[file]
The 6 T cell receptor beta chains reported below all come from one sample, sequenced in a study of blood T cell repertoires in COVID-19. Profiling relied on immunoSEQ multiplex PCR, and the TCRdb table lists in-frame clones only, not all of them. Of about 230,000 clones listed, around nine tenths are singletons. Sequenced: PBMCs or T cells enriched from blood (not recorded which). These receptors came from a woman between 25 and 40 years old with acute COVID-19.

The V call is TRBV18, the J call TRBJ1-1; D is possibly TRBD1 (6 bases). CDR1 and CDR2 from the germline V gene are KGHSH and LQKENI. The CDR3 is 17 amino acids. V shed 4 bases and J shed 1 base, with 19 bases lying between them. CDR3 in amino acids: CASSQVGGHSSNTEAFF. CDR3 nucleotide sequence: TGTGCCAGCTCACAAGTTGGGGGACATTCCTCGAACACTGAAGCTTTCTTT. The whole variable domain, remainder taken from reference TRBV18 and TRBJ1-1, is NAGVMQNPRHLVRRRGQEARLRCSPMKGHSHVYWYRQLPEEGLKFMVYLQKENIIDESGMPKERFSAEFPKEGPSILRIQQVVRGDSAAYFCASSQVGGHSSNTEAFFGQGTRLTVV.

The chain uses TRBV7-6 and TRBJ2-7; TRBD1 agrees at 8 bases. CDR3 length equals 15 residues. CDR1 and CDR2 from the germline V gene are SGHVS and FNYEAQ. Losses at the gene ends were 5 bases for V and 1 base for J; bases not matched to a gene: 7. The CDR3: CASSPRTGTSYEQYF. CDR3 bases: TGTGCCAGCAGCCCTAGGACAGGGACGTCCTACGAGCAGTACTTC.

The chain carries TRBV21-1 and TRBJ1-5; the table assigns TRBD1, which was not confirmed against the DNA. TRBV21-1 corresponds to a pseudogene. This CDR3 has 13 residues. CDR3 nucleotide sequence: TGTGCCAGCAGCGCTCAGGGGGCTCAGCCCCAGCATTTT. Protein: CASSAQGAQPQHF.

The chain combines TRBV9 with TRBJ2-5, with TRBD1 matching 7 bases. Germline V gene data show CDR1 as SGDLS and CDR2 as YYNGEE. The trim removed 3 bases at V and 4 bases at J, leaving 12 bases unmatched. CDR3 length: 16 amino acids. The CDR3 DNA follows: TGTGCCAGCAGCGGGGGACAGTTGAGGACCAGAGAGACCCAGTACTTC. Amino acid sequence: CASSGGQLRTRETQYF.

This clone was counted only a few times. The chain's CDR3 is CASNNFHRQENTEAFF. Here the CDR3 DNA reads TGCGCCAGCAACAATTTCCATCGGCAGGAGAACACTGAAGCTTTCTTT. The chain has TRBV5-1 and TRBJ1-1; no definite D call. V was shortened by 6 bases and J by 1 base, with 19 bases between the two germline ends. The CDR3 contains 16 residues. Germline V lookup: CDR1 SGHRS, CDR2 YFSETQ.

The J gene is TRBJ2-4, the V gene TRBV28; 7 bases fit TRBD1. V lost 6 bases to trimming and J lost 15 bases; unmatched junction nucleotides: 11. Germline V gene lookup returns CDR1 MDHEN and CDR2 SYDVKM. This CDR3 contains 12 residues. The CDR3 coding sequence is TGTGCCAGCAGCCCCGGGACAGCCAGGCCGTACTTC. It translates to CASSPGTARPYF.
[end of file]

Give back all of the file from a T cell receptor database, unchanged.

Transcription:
The 6 T cell receptor beta chains reported below all come from one sample, sequenced in a study of blood T cell repertoires in COVID-19. Profiling relied on immunoSEQ multiplex PCR, and the TCRdb table lists in-frame clones only, not all of them. Of about 230,000 clones listed, around nine tenths are singletons. Sequenced: PBMCs or T cells enriched from blood (not recorded which). These receptors came from a woman between 25 and 40 years old with acute COVID-19.

The V call is TRBV18, the J call TRBJ1-1; D is possibly TRBD1 (6 bases). CDR1 and CDR2 from the germline V gene are KGHSH and LQKENI. The CDR3 is 17 amino acids. V shed 4 bases and J shed 1 base, with 19 bases lying between them. CDR3 in amino acids: CASSQVGGHSSNTEAFF. CDR3 nucleotide sequence: TGTGCCAGCTCACAAGTTGGGGGACATTCCTCGAACACTGAAGCTTTCTTT. The whole variable domain, remainder taken from reference TRBV18 and TRBJ1-1, is NAGVMQNPRHLVRRRGQEARLRCSPMKGHSHVYWYRQLPEEGLKFMVYLQKENIIDESGMPKERFSAEFPKEGPSILRIQQVVRGDSAAYFCASSQVGGHSSNTEAFFGQGTRLTVV.

The chain uses TRBV7-6 and TRBJ2-7; TRBD1 agrees at 8 bases. CDR3 length equals 15 residues. CDR1 and CDR2 from the germline V gene are SGHVS and FNYEAQ. Losses at the gene ends were 5 bases for V and 1 base for J; bases not matched to a gene: 7. The CDR3: CASSPRTGTSYEQYF. CDR3 bases: TGTGCCAGCAGCCCTAGGACAGGGACGTCCTACGAGCAGTACTTC.

The chain carries TRBV21-1 and TRBJ1-5; the table assigns TRBD1, which was not confirmed against the DNA. TRBV21-1 corresponds to a pseudogene. This CDR3 has 13 residues. CDR3 nucleotide sequence: TGTGCCAGCAGCGCTCAGGGGGCTCAGCCCCAGCATTTT. Protein: CASSAQGAQPQHF.

The chain combines TRBV9 with TRBJ2-5, with TRBD1 matching 7 bases. Germline V gene data show CDR1 as SGDLS and CDR2 as YYNGEE. The trim removed 3 bases at V and 4 bases at J, leaving 12 bases unmatched. CDR3 length: 16 amino acids. The CDR3 DNA follows: TGTGCCAGCAGCGGGGGACAGTTGAGGACCAGAGAGACCCAGTACTTC. Amino acid sequence: CASSGGQLRTRETQYF.

This clone was counted only a few times. The chain's CDR3 is CASNNFHRQENTEAFF. Here the CDR3 DNA reads TGCGCCAGCAACAATTTCCATCGGCAGGAGAACACTGAAGCTTTCTTT. The chain has TRBV5-1 and TRBJ1-1; no definite D call. V was shortened by 6 bases and J by 1 base, with 19 bases between the two germline ends. The CDR3 contains 16 residues. Germline V lookup: CDR1 SGHRS, CDR2 YFSETQ.

The J gene is TRBJ2-4, the V gene TRBV28; 7 bases fit TRBD1. V lost 6 bases to trimming and J lost 15 bases; unmatched junction nucleotides: 11. Germline V gene lookup returns CDR1 MDHEN and CDR2 SYDVKM. This CDR3 contains 12 residues. The CDR3 coding sequence is TGTGCCAGCAGCCCCGGGACAGCCAGGCCGTACTTC. It translates to CASSPGTARPYF.